Ceiling seperating from walls
In the winter time, our ceilings seem to lift off of the walls creating a gap between the crown molding and the tops of the walls. As summer creeps nearer, the ceilings settle back onto the walls. If we caulk the edges, come winter time, the gaps reappear. What could be causing this? My husband thinks it might have something to do with the heat in the attic and the roof not being vented properly. Thanks for any help We live in central North Carolina.
Re: Ceiling seperating from walls
If your roof is comprised of trusses, then truss-uplift is almost certainly the cause. But truss uplift doesn't need to make your ceiling joints crack open. It's up to the drywall installers to fasten in such a manner that this cracking doesn't occur. The simplest way to avoid cracked ceiling/wall joints from truss uplift is to keep the ceiling drywall screws that are near a ceiling/wall joint approx. 18" away...and no closer. The perimeter of ceiling drywall simply rests on the upper edge of the wall drywall leaving the tape & compound to secure the two together. When the trusses move, the ceiling drywall will/can bend a bit, but no crack appears.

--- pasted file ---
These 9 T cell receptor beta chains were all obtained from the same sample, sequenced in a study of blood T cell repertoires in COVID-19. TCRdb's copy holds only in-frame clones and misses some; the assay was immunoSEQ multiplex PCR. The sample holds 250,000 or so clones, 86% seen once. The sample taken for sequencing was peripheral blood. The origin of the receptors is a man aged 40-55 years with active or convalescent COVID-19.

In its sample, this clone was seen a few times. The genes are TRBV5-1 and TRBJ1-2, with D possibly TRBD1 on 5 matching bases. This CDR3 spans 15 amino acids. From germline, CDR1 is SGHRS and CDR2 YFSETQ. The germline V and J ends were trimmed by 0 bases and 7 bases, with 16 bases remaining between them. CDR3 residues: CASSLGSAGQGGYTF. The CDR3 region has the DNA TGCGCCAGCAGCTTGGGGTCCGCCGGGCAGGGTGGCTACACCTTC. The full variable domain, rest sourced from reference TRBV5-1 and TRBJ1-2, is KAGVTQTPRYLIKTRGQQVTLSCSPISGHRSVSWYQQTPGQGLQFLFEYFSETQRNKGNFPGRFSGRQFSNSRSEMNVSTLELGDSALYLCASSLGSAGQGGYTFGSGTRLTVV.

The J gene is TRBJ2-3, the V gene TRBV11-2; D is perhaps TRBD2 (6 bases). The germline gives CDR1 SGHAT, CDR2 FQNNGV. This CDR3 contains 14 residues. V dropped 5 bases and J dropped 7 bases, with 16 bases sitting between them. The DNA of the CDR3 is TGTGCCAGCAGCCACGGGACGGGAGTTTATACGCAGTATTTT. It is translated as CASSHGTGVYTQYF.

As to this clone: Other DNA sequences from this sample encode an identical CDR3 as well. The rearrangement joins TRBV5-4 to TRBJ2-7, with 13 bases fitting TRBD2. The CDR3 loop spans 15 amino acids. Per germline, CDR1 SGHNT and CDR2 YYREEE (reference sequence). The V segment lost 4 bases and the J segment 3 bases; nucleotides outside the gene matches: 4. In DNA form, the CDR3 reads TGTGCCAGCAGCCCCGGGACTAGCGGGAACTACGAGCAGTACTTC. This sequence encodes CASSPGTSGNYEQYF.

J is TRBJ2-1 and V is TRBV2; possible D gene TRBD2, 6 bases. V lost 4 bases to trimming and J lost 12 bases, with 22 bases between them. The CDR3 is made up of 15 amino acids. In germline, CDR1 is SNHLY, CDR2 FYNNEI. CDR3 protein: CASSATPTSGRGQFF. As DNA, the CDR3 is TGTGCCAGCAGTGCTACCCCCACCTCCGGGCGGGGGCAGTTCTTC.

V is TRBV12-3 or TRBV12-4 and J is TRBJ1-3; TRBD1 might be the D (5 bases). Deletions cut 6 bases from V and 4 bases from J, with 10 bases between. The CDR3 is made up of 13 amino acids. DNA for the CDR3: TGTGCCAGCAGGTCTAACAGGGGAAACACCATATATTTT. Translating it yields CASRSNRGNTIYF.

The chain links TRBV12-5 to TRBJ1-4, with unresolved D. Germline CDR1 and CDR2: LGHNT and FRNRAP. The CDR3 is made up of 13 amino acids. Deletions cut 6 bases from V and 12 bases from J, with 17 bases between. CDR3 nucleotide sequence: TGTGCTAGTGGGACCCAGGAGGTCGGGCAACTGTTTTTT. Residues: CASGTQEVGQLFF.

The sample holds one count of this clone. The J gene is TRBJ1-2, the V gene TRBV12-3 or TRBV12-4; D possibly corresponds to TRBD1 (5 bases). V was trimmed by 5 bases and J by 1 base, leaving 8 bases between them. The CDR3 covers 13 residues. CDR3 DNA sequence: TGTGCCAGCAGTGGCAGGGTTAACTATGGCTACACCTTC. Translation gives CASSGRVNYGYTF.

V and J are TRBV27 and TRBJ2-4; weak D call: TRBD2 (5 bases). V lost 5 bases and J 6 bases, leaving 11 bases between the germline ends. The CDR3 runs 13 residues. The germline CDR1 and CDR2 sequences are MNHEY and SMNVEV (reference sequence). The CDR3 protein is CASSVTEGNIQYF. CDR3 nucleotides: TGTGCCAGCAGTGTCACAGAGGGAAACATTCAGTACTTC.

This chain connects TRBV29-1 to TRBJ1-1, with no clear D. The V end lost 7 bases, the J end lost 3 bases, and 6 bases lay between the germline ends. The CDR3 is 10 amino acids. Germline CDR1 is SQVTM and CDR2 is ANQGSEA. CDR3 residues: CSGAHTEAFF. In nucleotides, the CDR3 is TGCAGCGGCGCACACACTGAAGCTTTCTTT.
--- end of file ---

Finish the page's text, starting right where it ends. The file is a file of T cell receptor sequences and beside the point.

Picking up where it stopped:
If your vaulted roof framing is stick-built (comprised of 2x12s or similar), then the cracks you're referring to are likely only seen on the outside walls of the house and not on interior parition walls. If this is the case, then the cracks that are appearing are almost certainly due to normal expansion and contraction of the 2x12-ish rafters as the seasonal humidity levels vary.
The same basic causes and remedies prevail. Find and remove the screws that are too close or.......consider mounting some crown molding or similar to hide the problem. However, if you try the latter....be aware that you can only fasten/nail the molding to the ceiling and not at all to the walls. This will allow the molding to move up and down with the ceiling while still covering the visual offensive cracking. But if you fasten both the top and bottom of the molding, the molding itself will split and you'll have another/different crack to look at.
Google - truss uplift - for much info on the phenomenon.
Last edited by goldhiller; 04-19-2008 at 10:33 PM.